Understanding Human Resource Development: A Research-Based Approach

By Jim McGoldrick; Jim Stewart et al. | Go to book overview

12

ETHICAL ISSUES IN HRD RESEARCH

Rona S. Beattie and Marilyn McDougall1


Aims and contribution

Ethical issues are floating constantly beneath the surface of what we do, and they typically receive too little public attention within and beyond the research community.

(Miles and Huberman 1994:289)

The overall aim of this chapter is to explore a range of ethical issues and dilemmas in empirical HRD research through the vehicle of an action research project in a major public sector organization. The focus of the research was the implementation and evaluation of a pilot mentoring and peer-mentoring programme for middle managers.

The research team's interest in ethics in HRD has been growing over the last few years. This mentoring programme was a particularly appropriate vehicle for exploring ethical issues and dilemmas because of the sensitivities that can arise from processes which are integral to mentoring relationships and programmes. A key issue for such relationships is the trust between participants. There is therefore an important need for researchers to be cautious that their interventions - particularly in Action Research - do not breach such trust and thus damage this approach to learning.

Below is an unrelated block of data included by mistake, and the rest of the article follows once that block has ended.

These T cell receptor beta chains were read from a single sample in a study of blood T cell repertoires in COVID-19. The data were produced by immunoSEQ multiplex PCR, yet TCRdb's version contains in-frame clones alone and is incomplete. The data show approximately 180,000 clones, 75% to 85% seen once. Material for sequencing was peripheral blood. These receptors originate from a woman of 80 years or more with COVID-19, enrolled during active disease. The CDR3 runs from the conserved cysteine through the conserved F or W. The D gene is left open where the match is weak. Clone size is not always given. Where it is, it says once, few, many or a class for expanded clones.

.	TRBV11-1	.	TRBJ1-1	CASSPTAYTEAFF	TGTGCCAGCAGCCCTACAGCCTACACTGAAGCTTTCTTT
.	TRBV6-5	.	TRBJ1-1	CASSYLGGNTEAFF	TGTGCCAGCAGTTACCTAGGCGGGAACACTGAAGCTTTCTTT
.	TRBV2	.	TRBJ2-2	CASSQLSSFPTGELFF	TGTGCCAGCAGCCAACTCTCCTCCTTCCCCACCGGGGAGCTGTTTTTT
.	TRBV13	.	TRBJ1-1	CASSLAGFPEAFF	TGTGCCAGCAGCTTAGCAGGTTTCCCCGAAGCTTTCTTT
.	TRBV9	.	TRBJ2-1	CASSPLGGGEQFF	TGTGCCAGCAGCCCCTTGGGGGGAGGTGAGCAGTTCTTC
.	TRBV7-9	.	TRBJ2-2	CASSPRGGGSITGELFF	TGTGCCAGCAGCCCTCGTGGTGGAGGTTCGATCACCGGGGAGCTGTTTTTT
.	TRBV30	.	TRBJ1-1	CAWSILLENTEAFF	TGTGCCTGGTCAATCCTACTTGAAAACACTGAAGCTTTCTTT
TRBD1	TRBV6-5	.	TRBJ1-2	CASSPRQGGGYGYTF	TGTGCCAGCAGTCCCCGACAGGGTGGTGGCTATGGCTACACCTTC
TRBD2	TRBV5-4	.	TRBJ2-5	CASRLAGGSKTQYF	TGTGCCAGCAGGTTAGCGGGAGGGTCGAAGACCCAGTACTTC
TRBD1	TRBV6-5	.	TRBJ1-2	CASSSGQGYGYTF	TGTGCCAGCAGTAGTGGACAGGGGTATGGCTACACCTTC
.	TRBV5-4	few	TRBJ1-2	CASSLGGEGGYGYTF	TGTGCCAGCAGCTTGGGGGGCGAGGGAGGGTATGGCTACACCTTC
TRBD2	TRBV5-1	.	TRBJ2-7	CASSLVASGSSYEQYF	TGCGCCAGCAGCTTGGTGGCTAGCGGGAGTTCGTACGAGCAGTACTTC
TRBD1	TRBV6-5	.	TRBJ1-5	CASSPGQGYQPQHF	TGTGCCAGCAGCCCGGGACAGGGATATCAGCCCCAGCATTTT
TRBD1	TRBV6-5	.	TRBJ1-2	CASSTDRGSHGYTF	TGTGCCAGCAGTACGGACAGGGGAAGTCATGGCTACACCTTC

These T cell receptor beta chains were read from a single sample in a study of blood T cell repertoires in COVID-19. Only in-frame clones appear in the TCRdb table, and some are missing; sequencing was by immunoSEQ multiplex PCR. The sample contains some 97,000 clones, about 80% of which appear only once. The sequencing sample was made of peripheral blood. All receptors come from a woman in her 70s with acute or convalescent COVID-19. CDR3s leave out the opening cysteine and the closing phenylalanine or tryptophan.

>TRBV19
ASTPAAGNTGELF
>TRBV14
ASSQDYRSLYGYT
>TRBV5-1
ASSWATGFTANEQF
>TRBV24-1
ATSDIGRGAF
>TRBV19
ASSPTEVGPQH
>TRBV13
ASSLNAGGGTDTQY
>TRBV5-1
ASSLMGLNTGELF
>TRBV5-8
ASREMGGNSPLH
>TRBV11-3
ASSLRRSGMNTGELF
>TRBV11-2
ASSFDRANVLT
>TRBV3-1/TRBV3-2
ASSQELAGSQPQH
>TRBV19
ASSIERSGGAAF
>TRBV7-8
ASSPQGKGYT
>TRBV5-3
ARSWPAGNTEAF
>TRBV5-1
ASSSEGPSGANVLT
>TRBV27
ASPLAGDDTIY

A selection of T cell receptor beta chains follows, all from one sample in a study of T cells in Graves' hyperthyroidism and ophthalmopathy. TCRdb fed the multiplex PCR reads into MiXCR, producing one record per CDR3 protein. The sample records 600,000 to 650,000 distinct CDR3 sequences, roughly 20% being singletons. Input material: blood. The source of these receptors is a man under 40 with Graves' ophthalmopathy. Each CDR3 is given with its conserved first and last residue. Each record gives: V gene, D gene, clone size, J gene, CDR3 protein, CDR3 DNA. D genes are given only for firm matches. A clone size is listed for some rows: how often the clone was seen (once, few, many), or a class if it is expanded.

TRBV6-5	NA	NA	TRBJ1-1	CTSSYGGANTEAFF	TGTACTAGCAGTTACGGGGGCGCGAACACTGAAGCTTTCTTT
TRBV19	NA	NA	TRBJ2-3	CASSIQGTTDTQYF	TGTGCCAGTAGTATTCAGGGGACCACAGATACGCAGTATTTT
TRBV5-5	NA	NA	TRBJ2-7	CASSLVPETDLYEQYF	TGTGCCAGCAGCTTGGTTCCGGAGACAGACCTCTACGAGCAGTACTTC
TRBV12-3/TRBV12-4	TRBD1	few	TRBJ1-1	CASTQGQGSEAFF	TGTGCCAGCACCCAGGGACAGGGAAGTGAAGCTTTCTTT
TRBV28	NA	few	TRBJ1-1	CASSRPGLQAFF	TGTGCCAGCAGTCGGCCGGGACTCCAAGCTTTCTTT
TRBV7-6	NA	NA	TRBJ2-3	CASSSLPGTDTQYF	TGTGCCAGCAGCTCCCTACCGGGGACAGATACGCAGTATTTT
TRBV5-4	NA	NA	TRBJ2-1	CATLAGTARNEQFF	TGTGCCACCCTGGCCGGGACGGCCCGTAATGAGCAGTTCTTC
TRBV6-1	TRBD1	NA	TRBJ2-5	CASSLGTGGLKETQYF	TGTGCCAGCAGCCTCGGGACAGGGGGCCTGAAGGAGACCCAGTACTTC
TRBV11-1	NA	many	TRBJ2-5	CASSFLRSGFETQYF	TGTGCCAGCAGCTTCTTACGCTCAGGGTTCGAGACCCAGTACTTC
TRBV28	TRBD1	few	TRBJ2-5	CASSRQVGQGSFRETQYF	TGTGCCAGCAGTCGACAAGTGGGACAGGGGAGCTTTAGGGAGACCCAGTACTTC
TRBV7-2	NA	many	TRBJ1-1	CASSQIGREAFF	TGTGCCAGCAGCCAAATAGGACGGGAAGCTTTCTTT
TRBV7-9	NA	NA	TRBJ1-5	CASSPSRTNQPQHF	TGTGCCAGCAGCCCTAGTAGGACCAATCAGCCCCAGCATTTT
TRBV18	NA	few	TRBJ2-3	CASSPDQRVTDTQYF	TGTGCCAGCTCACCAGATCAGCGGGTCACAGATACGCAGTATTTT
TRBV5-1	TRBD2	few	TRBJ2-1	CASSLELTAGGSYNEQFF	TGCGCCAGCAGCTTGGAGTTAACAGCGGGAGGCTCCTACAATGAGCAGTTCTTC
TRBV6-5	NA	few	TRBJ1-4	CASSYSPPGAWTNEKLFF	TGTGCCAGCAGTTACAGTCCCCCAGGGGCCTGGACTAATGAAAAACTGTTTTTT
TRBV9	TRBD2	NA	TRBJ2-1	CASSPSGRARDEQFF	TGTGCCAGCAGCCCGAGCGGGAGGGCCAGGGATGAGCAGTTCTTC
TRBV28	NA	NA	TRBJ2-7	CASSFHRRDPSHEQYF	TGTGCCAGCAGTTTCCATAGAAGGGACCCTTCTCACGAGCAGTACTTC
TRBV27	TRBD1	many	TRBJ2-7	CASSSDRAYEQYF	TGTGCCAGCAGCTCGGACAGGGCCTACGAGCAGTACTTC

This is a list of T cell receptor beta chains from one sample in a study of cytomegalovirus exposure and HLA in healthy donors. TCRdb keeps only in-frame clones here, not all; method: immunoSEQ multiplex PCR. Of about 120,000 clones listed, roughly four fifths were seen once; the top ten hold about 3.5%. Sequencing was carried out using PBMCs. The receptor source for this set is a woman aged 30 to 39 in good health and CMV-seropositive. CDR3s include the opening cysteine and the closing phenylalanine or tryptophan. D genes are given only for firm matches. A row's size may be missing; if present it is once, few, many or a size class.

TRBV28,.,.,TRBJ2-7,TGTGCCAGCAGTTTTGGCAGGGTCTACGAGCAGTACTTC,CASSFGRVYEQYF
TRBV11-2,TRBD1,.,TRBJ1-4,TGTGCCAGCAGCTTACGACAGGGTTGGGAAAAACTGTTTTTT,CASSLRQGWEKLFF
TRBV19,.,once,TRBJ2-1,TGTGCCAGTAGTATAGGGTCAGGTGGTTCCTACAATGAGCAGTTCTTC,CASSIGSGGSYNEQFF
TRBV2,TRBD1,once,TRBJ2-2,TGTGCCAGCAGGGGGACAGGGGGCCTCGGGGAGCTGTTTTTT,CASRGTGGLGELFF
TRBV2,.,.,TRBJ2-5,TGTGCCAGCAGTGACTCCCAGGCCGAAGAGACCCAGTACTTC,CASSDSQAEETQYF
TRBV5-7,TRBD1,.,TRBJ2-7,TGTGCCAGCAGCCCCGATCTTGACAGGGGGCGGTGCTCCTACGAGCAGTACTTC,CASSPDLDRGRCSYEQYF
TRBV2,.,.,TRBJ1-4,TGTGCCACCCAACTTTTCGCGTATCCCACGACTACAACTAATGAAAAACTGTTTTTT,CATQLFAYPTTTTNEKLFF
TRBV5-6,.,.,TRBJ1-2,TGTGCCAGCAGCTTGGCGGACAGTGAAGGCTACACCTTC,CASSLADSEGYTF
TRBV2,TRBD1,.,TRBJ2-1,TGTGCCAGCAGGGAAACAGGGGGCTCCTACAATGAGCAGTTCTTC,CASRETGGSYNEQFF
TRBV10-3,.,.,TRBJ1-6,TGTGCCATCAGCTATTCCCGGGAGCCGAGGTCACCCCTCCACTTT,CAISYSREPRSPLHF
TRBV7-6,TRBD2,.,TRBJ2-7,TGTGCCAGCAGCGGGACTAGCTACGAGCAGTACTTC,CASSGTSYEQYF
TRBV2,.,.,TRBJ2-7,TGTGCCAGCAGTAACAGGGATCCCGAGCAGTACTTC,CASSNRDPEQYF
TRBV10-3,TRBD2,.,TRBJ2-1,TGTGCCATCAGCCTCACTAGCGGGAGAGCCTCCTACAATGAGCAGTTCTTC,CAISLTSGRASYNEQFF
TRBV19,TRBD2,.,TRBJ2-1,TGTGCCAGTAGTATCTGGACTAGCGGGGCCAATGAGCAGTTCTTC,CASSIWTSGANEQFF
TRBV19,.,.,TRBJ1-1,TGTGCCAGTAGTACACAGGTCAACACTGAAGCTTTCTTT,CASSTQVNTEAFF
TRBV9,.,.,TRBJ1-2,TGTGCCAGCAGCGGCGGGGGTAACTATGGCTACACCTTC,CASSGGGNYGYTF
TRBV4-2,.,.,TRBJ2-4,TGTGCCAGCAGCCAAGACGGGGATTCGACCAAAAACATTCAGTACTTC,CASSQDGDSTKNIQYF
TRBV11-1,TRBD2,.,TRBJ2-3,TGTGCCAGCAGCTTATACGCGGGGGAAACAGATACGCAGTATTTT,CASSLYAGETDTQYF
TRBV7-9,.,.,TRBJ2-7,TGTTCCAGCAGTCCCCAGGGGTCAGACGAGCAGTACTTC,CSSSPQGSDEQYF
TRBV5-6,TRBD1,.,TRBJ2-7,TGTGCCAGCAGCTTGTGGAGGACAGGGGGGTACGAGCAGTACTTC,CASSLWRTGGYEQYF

This chapter argues that due to the potentially intrusive nature of research into HRD issues at both individual and organizational levels there is a need to consider the possible ethical dilemmas that can emerge. It encourages researchers and practitioners to recognize and develop strategies to resolve such dilemmas appropriately, and presents a useful framework to support this process.


Theoretical context

The concept of mentoring is one which has played an important role in learning and development both within and outwith the world of work. As it relates to work organizations it has been defined as 'a process in which one person

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